In a time when notorious gangsters ruled the land, they were perhaps the most famous. Bonnie Parker and Clyde Barrow, better known as bank-robbing outlaws Bonnie and Clyde, broke out of rural dust bowl Dallas and embarked on a brief but infamous career of robberies, murder and police gunfights throughout the South and Midwest before being ambushed and killed by police in Louisiana.
Eighty years after they rose to fame, Bonnie and Clyde's guns and other personal effects are going up for auction in New Hampshire on Sept. 30. The RR Auction sale also includes memorabilia from public enemies including John Dillinger and Al Capone and lawmen Wyatt Earp and Eliot Ness.
They include the "squat" Colt .38 that Parker had taped to her inner thigh at the time of her death, as well as the Colt .45 that Barrow had in his waistband, a Colt .45 that was also in the car and another .38 revolver belonging to Barrow that was found in a car he drove in 1930. Each gun is estimated to sell for between $100,000 and $200,000 each.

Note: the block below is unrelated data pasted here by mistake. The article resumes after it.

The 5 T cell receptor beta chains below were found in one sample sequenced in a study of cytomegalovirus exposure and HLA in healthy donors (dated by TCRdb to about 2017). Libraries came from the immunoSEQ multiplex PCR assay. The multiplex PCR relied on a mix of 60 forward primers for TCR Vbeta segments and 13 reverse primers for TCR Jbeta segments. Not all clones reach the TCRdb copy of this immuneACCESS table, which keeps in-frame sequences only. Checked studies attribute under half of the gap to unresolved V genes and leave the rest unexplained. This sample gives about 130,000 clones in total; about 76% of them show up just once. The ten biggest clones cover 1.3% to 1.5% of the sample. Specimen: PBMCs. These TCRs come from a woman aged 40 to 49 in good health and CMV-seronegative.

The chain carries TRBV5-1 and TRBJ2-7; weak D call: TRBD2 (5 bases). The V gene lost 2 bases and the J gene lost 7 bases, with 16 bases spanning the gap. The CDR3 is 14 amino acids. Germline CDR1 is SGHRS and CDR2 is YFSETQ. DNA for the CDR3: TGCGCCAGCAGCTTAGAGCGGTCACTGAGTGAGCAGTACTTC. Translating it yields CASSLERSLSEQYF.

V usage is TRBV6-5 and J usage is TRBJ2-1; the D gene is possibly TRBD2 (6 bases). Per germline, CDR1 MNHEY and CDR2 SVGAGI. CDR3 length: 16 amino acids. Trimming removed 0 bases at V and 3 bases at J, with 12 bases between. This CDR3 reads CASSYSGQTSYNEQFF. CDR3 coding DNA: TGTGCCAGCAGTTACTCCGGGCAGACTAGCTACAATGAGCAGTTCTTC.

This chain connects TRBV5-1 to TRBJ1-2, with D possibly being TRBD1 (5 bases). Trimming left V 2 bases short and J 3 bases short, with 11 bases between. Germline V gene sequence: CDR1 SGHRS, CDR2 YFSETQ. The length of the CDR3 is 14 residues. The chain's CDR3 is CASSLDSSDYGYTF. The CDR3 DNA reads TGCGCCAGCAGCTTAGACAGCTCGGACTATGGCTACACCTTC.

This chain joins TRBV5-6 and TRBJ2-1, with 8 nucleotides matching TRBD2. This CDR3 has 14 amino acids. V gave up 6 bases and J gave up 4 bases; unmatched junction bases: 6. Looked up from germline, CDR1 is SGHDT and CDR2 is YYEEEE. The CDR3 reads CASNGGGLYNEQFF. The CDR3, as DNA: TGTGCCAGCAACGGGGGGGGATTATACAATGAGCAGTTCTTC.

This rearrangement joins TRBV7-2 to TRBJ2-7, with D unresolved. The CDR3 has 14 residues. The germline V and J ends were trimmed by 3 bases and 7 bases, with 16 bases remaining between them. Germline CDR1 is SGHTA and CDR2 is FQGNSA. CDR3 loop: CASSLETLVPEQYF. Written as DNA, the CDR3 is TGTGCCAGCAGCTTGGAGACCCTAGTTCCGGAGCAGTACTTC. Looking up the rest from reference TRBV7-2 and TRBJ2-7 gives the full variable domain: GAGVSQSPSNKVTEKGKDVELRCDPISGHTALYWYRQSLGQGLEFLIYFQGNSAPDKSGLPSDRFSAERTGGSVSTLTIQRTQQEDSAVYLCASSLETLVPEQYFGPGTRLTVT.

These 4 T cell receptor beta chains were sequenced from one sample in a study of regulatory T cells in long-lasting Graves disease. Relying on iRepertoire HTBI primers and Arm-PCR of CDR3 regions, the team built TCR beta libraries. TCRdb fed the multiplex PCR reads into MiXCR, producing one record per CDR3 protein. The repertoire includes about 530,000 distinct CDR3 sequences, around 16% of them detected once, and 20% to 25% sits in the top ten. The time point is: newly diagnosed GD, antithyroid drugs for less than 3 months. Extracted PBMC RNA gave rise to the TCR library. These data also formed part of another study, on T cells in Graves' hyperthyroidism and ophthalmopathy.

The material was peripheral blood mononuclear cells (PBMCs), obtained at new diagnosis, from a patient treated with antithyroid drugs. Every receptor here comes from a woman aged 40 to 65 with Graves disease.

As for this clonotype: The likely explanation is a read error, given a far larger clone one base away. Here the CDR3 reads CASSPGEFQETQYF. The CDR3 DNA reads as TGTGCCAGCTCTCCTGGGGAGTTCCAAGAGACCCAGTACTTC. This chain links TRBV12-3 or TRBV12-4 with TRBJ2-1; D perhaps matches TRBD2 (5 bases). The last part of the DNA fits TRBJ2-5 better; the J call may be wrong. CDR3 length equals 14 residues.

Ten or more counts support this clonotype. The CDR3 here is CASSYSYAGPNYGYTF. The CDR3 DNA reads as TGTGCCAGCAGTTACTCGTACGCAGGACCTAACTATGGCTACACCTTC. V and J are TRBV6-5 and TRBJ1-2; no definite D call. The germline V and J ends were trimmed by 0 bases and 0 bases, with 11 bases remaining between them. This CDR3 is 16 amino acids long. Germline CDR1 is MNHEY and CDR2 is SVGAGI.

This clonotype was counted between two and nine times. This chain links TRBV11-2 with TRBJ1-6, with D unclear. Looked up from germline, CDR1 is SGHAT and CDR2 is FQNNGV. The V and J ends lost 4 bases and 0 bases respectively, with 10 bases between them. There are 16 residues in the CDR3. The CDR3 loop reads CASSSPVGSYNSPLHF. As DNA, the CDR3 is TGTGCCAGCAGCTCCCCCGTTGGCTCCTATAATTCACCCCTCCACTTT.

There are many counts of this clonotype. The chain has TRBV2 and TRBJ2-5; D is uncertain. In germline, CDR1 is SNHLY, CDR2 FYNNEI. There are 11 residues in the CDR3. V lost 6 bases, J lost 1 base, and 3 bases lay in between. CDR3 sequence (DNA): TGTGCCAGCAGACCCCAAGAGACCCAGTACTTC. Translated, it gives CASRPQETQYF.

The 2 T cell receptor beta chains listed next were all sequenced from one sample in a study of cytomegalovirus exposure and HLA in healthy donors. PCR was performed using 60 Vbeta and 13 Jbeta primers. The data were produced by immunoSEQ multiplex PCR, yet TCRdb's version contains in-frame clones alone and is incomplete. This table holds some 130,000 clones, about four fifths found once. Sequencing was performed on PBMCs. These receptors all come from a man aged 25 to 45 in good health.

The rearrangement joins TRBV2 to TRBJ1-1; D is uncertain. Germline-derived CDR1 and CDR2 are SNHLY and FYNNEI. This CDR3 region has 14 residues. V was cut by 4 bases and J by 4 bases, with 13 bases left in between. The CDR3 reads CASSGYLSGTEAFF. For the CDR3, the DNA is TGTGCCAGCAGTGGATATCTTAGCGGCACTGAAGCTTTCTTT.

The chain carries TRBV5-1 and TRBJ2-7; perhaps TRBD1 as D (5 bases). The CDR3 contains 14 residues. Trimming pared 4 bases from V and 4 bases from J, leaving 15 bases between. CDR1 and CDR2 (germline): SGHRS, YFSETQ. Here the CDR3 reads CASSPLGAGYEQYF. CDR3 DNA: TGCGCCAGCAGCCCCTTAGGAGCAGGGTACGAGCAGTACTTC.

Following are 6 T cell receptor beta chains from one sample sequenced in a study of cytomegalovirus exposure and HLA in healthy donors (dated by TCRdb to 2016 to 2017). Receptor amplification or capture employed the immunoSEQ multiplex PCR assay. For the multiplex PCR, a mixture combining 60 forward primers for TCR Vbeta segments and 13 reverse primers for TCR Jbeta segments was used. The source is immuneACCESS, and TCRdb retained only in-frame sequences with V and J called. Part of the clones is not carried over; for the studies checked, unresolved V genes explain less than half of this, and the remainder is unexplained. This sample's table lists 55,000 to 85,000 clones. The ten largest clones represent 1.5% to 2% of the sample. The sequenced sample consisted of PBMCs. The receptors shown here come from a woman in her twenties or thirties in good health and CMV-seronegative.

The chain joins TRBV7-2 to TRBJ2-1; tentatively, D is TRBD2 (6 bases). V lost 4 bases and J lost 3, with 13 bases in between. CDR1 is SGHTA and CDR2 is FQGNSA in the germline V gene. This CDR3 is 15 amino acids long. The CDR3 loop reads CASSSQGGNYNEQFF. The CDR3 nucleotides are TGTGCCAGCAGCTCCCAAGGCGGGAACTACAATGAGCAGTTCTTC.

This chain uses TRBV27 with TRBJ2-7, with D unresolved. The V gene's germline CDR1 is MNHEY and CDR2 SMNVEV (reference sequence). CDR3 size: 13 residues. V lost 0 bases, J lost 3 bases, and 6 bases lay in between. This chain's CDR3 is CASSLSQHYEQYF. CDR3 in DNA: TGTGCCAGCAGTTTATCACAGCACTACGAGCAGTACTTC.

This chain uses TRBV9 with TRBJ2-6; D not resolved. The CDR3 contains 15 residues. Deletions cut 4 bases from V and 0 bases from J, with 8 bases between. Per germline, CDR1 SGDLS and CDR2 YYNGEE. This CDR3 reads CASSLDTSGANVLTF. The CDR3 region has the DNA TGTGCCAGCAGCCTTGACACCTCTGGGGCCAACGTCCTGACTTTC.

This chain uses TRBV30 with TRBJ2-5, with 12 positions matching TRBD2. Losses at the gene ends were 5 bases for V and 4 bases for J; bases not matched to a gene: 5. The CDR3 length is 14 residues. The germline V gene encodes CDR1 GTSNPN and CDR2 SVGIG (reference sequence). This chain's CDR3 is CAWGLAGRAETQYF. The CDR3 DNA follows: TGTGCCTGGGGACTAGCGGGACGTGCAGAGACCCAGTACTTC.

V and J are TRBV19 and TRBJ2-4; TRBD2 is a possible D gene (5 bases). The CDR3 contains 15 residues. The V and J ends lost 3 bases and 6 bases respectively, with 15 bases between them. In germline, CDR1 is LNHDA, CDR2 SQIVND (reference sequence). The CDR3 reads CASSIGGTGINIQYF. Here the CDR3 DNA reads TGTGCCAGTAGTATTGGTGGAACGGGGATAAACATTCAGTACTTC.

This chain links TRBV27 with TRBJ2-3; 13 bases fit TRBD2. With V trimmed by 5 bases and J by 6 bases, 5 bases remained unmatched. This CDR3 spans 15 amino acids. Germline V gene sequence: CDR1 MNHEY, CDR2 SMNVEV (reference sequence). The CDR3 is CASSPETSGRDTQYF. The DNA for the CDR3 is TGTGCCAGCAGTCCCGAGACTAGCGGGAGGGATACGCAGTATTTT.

There's also Clyde's gold pocketwatch and Bonnie's leatherette makeup case, which after her death was found in the car with a lipstick, a box of Coty face powder and a powder puff, as well as a letter that Clyde wrote to his brother (signed with "bud," his alias and a series of letters from Blanche Barrow (Clyde's sister-in-law and also a member of the gang) to her mother during her stint in Missouri prison.
Frank Hamer, the Texas Ranger who planned their fatal shoot-out, was given Parker and Barrow's guns by the Louisiana police as payment for his services, and the collection for sale comes from the estate of Texas collector Robert E. Davis, who acquired Hamer's gun collection as well as other items.